We present a series of experiments to motivate, validate, and evaluate our $\mu (z)$ and $\alpha$ calculation approach. We first applied our approach to simulated OCT intensity data to demonstrate the impact of axially varying $\alpha$ on $\mu (z)$ calculation and our approach’s ability to preserve accurate $\mu (z)$ extraction. We next applied it to experimentally measured OCT data from tissue-mimicking solid phantoms with known scattering properties, validating its usage in real samples. With this data, we confirmed both the greater accuracy of our method in determining $\mu (z)$ and the expected variation in $\alpha$ with particle size with Mie theory. Finally, we applied our methods to samples of excised porcine intestine to demonstrate that our calculated $\mu (z)$ better matches histologically-determined nuclear-cytoplasmic ratio, and better mitigates against the impact of deep, multiply scattering tissue layers on the epithelial $\mu (z)$ signal, than the $\alpha$-uncorrected $\mu (z)$.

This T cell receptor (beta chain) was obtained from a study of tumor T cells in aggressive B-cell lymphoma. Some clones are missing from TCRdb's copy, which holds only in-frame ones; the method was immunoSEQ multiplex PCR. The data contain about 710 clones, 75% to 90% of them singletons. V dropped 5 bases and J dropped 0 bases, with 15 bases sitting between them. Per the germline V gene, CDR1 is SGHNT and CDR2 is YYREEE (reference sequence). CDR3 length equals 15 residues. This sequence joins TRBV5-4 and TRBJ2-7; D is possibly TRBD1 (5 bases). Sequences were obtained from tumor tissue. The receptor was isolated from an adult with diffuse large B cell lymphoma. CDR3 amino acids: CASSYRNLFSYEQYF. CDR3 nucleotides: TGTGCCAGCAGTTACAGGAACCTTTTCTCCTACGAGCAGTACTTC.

To initially validate $\mu (z)$ and $\alpha$ calculation methods, we simulated the intensity signal for a layered sample using physically reasonable attenuation and backscattering fraction values for each layer. Each distinct layer is characterized by a distinct $\alpha$ and a distinct $\mu _{\textrm {fit}}$, representing different combinations of scattering particle size and concentration (see Fig. S2). A representative A-line and the simulated tomogram are shown in [Figs. 2(a) and (b)], respectively. The attenuation coefficient $\mu (z)$ is calculated for the simulated tomogram using both the conventional ($\alpha$-uncorrected) depth-resolved method and our layer-based approach. Directly due to higher backscattering fractions [Fig. 2(c)] of the second and third layers, $\mu (z)$ is greatly underestimated in the first and second layers using the $\alpha$-uncorrected approach. This error results from the difference in $\alpha$ between these two layers, and the inter-layer $\mu (z)$ calculation dependence using the conventional approach, as discussed in 2.1 ("Implications of multiple scattering"). In Fig. 2, $\mu (z)$ is displayed both for a single A-line [Fig. 2(d)], with respect to the input $\mu$ values for each layer, and also for the full tomogram, both corrected [Fig. 2(e)] and uncorrected [Fig. 2(f)] for the variable backscattering fraction with depth. Additionally, the backscattering fraction values calculated from the simulated tomogram using the approach (outlined in Section 2.1) matched their corresponding input values. Both $\alpha$ and $\mu (z)$ are constant throughout each sample layer, but are displayed, here and in Fig. 3, 6, and 7, as overlays on the intensity tomogram (as described in Section 2.6). Previously published simulations using the conventional depth-resolved $\mu (z)$ calculation did not test its validity in the context of axially varying sample $\alpha$ values, thus this effect has not been reported previously. Notably, an intra-layer gradient in $\mu (z)$ is introduced, most prominently in the second sample layer, due to the inter-layer $\alpha$ variation. This results in the suggestion of a strongly varying $\mu (z)$ within this layer, despite a constant input $\mu$ and visibly linear intensity decay. This error highlights that the ramifications of neglecting variable $\alpha$ range from not only constant offsets in value, such as the great underestimation of $\mu (z)$ in the first layer, but also unexpected $\mu (z)$ fluctuation within homogeneous layers.